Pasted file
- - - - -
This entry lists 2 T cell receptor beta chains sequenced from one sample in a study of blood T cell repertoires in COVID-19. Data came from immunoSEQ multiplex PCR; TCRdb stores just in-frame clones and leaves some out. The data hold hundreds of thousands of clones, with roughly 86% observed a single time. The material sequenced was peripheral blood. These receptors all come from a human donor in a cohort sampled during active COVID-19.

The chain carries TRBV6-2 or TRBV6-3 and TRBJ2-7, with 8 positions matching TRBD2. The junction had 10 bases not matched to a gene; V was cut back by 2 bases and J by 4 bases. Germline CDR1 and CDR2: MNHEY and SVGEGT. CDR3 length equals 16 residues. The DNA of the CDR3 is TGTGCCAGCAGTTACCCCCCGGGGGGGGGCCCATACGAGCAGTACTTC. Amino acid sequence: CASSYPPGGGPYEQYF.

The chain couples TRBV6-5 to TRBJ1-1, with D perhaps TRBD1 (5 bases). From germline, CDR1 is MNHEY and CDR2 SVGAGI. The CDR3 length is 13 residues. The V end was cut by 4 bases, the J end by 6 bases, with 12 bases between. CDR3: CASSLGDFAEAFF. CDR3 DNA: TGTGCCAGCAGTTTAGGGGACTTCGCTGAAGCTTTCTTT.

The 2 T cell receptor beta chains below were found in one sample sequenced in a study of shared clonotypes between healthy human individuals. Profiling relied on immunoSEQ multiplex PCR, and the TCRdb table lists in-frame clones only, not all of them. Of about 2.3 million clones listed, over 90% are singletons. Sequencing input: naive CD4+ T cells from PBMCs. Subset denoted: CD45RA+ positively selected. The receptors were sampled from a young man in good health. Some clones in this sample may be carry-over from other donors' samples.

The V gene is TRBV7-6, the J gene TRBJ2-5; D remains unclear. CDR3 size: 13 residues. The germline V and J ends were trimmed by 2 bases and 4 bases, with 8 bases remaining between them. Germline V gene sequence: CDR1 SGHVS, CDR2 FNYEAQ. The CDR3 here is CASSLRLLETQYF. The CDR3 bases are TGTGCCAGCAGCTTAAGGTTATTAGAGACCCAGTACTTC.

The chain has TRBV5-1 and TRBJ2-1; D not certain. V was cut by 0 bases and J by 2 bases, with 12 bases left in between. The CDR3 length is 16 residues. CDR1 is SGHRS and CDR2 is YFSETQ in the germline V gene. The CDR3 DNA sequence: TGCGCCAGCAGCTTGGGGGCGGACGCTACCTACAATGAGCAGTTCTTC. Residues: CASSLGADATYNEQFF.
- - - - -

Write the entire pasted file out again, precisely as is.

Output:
This entry lists 2 T cell receptor beta chains sequenced from one sample in a study of blood T cell repertoires in COVID-19. Data came from immunoSEQ multiplex PCR; TCRdb stores just in-frame clones and leaves some out. The data hold hundreds of thousands of clones, with roughly 86% observed a single time. The material sequenced was peripheral blood. These receptors all come from a human donor in a cohort sampled during active COVID-19.

The chain carries TRBV6-2 or TRBV6-3 and TRBJ2-7, with 8 positions matching TRBD2. The junction had 10 bases not matched to a gene; V was cut back by 2 bases and J by 4 bases. Germline CDR1 and CDR2: MNHEY and SVGEGT. CDR3 length equals 16 residues. The DNA of the CDR3 is TGTGCCAGCAGTTACCCCCCGGGGGGGGGCCCATACGAGCAGTACTTC. Amino acid sequence: CASSYPPGGGPYEQYF.

The chain couples TRBV6-5 to TRBJ1-1, with D perhaps TRBD1 (5 bases). From germline, CDR1 is MNHEY and CDR2 SVGAGI. The CDR3 length is 13 residues. The V end was cut by 4 bases, the J end by 6 bases, with 12 bases between. CDR3: CASSLGDFAEAFF. CDR3 DNA: TGTGCCAGCAGTTTAGGGGACTTCGCTGAAGCTTTCTTT.

The 2 T cell receptor beta chains below were found in one sample sequenced in a study of shared clonotypes between healthy human individuals. Profiling relied on immunoSEQ multiplex PCR, and the TCRdb table lists in-frame clones only, not all of them. Of about 2.3 million clones listed, over 90% are singletons. Sequencing input: naive CD4+ T cells from PBMCs. Subset denoted: CD45RA+ positively selected. The receptors were sampled from a young man in good health. Some clones in this sample may be carry-over from other donors' samples.

The V gene is TRBV7-6, the J gene TRBJ2-5; D remains unclear. CDR3 size: 13 residues. The germline V and J ends were trimmed by 2 bases and 4 bases, with 8 bases remaining between them. Germline V gene sequence: CDR1 SGHVS, CDR2 FNYEAQ. The CDR3 here is CASSLRLLETQYF. The CDR3 bases are TGTGCCAGCAGCTTAAGGTTATTAGAGACCCAGTACTTC.

The chain has TRBV5-1 and TRBJ2-1; D not certain. V was cut by 0 bases and J by 2 bases, with 12 bases left in between. The CDR3 length is 16 residues. CDR1 is SGHRS and CDR2 is YFSETQ in the germline V gene. The CDR3 DNA sequence: TGCGCCAGCAGCTTGGGGGCGGACGCTACCTACAATGAGCAGTTCTTC. Residues: CASSLGADATYNEQFF.